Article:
Postcard 5: Tadeusz Czerniak

»We were housed in wood barracks, 18 people to a room. Every Saturday, one of us got a permit to visit the town. But these visits were dangerous because sometimes the German teenagers played tricks on us. When a Pole was walking on the sidewalk, they used their fists to force him onto the street, whereupon he was chased back onto the sidewalk by the police.«

Source: “Foundation Polish-German Reconciliation,” Warsaw

Tadeusz Czerniak 1941, Polish forced laborer in Brandenburg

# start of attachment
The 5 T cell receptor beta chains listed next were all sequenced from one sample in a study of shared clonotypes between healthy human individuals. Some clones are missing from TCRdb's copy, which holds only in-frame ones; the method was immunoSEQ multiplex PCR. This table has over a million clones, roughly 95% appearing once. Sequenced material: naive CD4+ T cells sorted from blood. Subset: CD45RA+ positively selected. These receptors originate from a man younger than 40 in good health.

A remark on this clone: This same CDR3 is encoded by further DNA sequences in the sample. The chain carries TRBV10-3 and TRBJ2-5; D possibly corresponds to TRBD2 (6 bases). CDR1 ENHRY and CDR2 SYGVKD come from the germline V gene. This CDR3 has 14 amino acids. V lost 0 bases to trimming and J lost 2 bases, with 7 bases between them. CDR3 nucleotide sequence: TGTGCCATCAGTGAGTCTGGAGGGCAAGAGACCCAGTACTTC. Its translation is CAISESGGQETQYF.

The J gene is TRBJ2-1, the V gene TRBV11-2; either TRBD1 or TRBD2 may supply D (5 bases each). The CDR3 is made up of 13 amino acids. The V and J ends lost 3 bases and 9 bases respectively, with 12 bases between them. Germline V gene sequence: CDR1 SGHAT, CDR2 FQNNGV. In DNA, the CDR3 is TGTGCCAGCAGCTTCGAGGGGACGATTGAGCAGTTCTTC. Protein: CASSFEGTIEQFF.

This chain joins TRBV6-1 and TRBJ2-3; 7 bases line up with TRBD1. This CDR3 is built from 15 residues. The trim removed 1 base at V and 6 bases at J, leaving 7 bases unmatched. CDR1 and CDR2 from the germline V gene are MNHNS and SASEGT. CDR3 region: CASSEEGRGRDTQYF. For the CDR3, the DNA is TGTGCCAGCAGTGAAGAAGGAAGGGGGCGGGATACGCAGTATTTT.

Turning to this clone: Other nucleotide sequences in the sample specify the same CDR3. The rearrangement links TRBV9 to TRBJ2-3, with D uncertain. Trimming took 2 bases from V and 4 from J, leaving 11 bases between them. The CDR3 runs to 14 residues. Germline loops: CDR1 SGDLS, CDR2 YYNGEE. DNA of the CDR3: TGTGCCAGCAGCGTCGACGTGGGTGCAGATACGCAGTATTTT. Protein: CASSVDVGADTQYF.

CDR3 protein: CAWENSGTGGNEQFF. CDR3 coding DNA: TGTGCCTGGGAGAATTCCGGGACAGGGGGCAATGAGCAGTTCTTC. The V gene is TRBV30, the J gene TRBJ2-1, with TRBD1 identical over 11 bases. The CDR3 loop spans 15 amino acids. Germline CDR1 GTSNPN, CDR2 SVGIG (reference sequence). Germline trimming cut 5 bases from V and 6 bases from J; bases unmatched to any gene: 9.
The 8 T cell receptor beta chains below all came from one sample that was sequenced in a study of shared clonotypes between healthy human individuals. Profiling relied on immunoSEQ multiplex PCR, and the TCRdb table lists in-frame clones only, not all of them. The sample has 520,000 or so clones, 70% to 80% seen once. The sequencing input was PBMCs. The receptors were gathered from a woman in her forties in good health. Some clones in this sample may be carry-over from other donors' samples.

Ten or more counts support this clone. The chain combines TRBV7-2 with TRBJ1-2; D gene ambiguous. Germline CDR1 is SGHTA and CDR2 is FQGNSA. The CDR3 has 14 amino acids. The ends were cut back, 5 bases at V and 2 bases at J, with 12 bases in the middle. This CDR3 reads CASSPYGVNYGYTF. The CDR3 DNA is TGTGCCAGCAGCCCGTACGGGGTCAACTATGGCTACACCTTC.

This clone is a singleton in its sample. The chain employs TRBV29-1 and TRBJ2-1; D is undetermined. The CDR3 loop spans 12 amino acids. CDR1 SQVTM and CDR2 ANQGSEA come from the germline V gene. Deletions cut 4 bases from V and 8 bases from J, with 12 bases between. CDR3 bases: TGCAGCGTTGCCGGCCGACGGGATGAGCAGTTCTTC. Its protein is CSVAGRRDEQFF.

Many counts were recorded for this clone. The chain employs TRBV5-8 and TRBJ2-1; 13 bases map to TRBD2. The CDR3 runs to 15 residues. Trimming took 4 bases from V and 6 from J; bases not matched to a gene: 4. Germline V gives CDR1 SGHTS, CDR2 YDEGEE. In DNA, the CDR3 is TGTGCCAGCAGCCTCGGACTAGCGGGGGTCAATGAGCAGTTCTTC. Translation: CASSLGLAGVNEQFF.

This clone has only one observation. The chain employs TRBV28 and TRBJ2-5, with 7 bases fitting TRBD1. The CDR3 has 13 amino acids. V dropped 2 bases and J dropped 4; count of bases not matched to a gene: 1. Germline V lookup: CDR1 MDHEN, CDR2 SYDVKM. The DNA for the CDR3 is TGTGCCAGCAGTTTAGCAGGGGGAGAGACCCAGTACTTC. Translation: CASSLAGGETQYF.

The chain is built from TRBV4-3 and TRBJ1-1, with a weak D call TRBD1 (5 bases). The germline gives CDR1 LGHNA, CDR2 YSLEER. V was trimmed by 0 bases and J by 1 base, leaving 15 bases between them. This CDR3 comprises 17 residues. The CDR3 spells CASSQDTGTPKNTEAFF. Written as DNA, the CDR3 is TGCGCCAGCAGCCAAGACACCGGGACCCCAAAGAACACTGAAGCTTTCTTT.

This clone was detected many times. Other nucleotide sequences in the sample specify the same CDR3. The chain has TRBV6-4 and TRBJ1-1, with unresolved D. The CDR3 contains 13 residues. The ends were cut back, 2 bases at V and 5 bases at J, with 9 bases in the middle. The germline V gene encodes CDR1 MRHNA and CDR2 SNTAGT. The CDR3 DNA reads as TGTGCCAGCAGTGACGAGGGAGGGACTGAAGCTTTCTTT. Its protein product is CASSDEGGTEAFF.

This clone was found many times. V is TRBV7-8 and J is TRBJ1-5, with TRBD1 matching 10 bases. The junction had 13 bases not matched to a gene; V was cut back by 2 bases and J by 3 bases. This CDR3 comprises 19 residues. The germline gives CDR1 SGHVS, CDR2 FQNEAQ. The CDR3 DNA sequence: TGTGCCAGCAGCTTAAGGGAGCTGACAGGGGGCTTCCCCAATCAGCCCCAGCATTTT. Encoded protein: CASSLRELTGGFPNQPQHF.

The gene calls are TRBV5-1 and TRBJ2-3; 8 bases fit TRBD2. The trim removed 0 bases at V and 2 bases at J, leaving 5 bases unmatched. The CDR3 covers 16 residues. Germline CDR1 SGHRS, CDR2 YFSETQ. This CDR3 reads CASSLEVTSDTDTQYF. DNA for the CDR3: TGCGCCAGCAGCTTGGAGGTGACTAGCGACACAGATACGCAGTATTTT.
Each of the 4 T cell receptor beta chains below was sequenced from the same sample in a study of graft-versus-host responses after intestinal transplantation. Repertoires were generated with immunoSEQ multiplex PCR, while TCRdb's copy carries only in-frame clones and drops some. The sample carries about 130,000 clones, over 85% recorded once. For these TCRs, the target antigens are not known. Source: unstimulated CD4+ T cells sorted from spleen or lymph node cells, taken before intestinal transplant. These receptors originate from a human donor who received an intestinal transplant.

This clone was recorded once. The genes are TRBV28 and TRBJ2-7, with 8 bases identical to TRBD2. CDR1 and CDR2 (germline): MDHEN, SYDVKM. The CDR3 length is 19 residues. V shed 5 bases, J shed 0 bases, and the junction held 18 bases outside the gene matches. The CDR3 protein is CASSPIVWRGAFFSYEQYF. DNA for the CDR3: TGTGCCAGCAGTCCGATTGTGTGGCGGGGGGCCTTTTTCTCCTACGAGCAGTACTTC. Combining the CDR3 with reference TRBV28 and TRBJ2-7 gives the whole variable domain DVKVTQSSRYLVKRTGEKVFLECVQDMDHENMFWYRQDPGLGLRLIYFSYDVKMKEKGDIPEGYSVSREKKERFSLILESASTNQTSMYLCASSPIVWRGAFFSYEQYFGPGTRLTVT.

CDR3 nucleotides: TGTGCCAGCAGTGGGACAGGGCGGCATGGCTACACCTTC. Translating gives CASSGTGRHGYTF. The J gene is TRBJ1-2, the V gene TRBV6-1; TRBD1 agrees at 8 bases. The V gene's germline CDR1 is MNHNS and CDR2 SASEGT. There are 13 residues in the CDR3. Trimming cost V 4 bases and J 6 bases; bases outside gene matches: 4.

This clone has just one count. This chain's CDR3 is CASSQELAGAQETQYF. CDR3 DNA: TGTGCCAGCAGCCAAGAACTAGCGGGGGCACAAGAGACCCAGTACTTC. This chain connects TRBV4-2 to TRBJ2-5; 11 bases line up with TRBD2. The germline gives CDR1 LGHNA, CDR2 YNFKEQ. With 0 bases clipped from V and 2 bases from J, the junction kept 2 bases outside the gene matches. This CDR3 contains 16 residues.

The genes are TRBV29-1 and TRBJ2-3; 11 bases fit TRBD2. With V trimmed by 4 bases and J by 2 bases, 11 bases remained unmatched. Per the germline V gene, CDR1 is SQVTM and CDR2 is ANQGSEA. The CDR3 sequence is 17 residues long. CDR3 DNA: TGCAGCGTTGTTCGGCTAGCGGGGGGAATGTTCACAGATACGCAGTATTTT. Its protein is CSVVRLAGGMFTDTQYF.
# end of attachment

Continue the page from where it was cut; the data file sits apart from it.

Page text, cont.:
Born in 1919 in Smulsko near Łódź, Tadeusz was put to work in an armaments factory in Eberswalde in April 1940. At first glance, the photograph appears to depict an image of carefree leisure and self-determination, even though the fence of the forced labor camp is visible in the background. But Tadeusz Czerniak’s commentary makes it clear that the reality was otherwise. The aura of tranquility was deceptive; the Polish laborers enjoyed no legal protections and were liable at any moment to become the victim of ill-will from Germans who had no fear of sanctions. The ever-present threat tainted even the few leisure hours available to the Polish workers, which could offer no true escape from the oppressive daily existence of the camp and work.